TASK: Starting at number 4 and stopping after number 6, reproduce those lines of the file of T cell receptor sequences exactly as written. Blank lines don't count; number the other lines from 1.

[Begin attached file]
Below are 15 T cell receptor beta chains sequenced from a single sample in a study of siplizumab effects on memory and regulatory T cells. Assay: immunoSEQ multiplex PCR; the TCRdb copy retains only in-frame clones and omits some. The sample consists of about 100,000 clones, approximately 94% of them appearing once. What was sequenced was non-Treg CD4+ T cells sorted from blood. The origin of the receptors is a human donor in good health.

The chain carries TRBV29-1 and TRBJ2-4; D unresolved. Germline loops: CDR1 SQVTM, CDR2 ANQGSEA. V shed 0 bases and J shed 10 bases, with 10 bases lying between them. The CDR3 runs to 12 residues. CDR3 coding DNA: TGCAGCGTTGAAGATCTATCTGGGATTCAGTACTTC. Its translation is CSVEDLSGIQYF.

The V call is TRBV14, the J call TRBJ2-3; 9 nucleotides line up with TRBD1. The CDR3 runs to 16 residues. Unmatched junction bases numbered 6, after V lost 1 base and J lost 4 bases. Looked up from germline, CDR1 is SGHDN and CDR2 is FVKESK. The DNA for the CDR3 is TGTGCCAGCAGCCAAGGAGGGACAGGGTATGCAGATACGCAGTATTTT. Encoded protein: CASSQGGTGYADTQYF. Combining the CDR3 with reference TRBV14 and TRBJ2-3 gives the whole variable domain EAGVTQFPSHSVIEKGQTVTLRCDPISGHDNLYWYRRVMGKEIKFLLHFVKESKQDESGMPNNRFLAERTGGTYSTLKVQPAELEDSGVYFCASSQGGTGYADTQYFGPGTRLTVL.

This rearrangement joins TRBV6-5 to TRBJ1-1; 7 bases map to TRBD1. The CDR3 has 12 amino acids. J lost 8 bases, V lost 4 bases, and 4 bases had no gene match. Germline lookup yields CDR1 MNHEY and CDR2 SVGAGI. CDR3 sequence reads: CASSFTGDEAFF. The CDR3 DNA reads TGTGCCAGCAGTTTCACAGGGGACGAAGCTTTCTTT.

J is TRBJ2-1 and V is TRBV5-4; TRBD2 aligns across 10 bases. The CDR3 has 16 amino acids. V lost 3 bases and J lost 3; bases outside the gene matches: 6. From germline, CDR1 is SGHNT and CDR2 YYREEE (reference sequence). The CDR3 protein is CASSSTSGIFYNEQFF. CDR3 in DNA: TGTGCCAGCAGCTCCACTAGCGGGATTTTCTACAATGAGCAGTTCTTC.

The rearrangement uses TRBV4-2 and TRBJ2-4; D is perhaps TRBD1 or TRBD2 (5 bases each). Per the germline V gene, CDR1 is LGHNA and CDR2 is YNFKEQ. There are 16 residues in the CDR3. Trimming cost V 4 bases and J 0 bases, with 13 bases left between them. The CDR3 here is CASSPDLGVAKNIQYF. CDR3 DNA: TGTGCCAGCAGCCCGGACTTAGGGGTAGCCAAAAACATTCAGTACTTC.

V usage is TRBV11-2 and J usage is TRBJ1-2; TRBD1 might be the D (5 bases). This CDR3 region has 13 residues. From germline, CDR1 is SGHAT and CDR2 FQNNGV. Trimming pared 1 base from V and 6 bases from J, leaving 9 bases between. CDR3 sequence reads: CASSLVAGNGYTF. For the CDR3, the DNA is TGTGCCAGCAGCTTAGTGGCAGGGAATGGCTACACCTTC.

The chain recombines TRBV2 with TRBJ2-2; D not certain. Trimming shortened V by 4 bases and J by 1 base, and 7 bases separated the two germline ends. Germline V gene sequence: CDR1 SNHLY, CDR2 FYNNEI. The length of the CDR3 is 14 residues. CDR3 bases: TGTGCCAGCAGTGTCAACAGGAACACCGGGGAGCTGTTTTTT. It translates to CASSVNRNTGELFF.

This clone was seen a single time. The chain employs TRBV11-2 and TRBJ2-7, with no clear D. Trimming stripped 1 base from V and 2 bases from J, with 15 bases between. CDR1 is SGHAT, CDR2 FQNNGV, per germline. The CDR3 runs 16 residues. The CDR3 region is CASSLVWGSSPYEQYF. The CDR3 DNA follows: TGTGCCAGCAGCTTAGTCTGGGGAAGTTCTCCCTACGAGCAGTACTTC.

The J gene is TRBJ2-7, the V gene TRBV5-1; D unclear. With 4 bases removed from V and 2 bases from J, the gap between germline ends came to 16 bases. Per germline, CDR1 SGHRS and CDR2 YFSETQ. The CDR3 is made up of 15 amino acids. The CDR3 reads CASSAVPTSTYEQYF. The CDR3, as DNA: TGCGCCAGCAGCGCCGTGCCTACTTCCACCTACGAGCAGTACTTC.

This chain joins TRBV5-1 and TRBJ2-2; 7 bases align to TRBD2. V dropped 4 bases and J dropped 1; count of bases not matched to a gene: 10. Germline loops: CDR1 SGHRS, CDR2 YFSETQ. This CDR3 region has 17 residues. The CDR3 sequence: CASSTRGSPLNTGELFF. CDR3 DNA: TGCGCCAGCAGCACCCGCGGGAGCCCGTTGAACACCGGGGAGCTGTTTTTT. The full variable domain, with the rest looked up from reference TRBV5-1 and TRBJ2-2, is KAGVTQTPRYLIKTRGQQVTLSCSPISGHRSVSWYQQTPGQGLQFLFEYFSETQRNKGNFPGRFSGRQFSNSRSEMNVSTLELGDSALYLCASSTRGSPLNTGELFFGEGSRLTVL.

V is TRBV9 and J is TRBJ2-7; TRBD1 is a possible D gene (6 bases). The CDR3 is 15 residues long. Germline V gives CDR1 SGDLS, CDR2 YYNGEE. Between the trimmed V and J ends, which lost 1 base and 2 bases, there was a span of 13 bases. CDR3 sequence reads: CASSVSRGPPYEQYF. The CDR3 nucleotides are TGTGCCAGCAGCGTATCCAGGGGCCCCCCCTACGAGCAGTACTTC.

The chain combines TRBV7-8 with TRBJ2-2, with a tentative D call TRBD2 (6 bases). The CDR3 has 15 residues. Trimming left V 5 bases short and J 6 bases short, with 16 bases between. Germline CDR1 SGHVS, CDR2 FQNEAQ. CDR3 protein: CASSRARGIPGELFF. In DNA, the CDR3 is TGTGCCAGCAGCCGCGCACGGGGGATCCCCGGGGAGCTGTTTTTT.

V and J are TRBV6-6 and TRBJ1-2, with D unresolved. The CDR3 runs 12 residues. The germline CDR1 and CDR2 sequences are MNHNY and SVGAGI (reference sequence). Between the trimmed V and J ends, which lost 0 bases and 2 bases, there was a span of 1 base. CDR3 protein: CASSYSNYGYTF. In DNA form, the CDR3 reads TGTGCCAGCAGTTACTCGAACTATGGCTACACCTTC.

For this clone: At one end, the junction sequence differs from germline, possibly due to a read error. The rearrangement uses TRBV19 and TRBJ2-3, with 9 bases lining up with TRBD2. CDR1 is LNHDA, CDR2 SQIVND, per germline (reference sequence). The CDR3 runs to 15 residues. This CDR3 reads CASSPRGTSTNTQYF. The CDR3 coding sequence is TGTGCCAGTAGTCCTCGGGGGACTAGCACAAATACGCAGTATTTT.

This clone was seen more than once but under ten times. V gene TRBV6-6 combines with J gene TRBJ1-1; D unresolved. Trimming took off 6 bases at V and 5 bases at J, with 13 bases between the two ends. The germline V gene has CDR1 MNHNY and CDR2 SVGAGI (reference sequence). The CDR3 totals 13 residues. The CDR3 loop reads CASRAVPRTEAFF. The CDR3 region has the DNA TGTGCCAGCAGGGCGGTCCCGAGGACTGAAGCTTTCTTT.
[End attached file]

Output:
This rearrangement joins TRBV6-5 to TRBJ1-1; 7 bases map to TRBD1. The CDR3 has 12 amino acids. J lost 8 bases, V lost 4 bases, and 4 bases had no gene match. Germline lookup yields CDR1 MNHEY and CDR2 SVGAGI. CDR3 sequence reads: CASSFTGDEAFF. The CDR3 DNA reads TGTGCCAGCAGTTTCACAGGGGACGAAGCTTTCTTT.

J is TRBJ2-1 and V is TRBV5-4; TRBD2 aligns across 10 bases. The CDR3 has 16 amino acids. V lost 3 bases and J lost 3; bases outside the gene matches: 6. From germline, CDR1 is SGHNT and CDR2 YYREEE (reference sequence). The CDR3 protein is CASSSTSGIFYNEQFF. CDR3 in DNA: TGTGCCAGCAGCTCCACTAGCGGGATTTTCTACAATGAGCAGTTCTTC.

The rearrangement uses TRBV4-2 and TRBJ2-4; D is perhaps TRBD1 or TRBD2 (5 bases each). Per the germline V gene, CDR1 is LGHNA and CDR2 is YNFKEQ. There are 16 residues in the CDR3. Trimming cost V 4 bases and J 0 bases, with 13 bases left between them. The CDR3 here is CASSPDLGVAKNIQYF. CDR3 DNA: TGTGCCAGCAGCCCGGACTTAGGGGTAGCCAAAAACATTCAGTACTTC.